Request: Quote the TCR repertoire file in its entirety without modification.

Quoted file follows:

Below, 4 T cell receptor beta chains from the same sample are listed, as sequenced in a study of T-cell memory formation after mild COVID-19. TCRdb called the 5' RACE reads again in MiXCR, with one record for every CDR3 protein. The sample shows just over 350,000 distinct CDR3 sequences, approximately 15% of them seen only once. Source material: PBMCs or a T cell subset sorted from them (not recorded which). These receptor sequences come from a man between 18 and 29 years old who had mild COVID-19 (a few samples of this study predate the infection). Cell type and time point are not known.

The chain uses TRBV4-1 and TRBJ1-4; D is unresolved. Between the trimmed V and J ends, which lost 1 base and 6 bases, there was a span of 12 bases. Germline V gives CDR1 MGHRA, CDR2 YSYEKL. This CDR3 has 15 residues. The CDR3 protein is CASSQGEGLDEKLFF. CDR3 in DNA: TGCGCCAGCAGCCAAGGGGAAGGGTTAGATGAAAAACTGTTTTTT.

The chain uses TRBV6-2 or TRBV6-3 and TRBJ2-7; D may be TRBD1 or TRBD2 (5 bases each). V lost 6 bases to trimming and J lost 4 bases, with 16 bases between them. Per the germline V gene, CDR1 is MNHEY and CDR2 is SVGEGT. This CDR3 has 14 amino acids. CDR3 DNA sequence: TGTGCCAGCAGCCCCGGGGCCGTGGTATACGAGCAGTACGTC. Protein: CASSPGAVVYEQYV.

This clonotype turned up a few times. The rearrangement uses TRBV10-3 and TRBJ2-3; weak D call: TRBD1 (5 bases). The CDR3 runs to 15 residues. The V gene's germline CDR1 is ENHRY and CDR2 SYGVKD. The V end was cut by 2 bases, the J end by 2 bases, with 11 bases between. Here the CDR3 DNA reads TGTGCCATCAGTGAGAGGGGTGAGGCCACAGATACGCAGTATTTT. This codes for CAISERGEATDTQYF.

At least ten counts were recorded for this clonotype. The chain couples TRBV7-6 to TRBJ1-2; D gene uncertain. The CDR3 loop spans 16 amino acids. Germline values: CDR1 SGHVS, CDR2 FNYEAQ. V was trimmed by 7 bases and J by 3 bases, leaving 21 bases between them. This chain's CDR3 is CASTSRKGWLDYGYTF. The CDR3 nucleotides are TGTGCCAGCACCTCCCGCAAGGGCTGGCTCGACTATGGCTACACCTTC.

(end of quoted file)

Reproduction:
Below, 4 T cell receptor beta chains from the same sample are listed, as sequenced in a study of T-cell memory formation after mild COVID-19. TCRdb called the 5' RACE reads again in MiXCR, with one record for every CDR3 protein. The sample shows just over 350,000 distinct CDR3 sequences, approximately 15% of them seen only once. Source material: PBMCs or a T cell subset sorted from them (not recorded which). These receptor sequences come from a man between 18 and 29 years old who had mild COVID-19 (a few samples of this study predate the infection). Cell type and time point are not known.

The chain uses TRBV4-1 and TRBJ1-4; D is unresolved. Between the trimmed V and J ends, which lost 1 base and 6 bases, there was a span of 12 bases. Germline V gives CDR1 MGHRA, CDR2 YSYEKL. This CDR3 has 15 residues. The CDR3 protein is CASSQGEGLDEKLFF. CDR3 in DNA: TGCGCCAGCAGCCAAGGGGAAGGGTTAGATGAAAAACTGTTTTTT.

The chain uses TRBV6-2 or TRBV6-3 and TRBJ2-7; D may be TRBD1 or TRBD2 (5 bases each). V lost 6 bases to trimming and J lost 4 bases, with 16 bases between them. Per the germline V gene, CDR1 is MNHEY and CDR2 is SVGEGT. This CDR3 has 14 amino acids. CDR3 DNA sequence: TGTGCCAGCAGCCCCGGGGCCGTGGTATACGAGCAGTACGTC. Protein: CASSPGAVVYEQYV.

This clonotype turned up a few times. The rearrangement uses TRBV10-3 and TRBJ2-3; weak D call: TRBD1 (5 bases). The CDR3 runs to 15 residues. The V gene's germline CDR1 is ENHRY and CDR2 SYGVKD. The V end was cut by 2 bases, the J end by 2 bases, with 11 bases between. Here the CDR3 DNA reads TGTGCCATCAGTGAGAGGGGTGAGGCCACAGATACGCAGTATTTT. This codes for CAISERGEATDTQYF.

At least ten counts were recorded for this clonotype. The chain couples TRBV7-6 to TRBJ1-2; D gene uncertain. The CDR3 loop spans 16 amino acids. Germline values: CDR1 SGHVS, CDR2 FNYEAQ. V was trimmed by 7 bases and J by 3 bases, leaving 21 bases between them. This chain's CDR3 is CASTSRKGWLDYGYTF. The CDR3 nucleotides are TGTGCCAGCACCTCCCGCAAGGGCTGGCTCGACTATGGCTACACCTTC.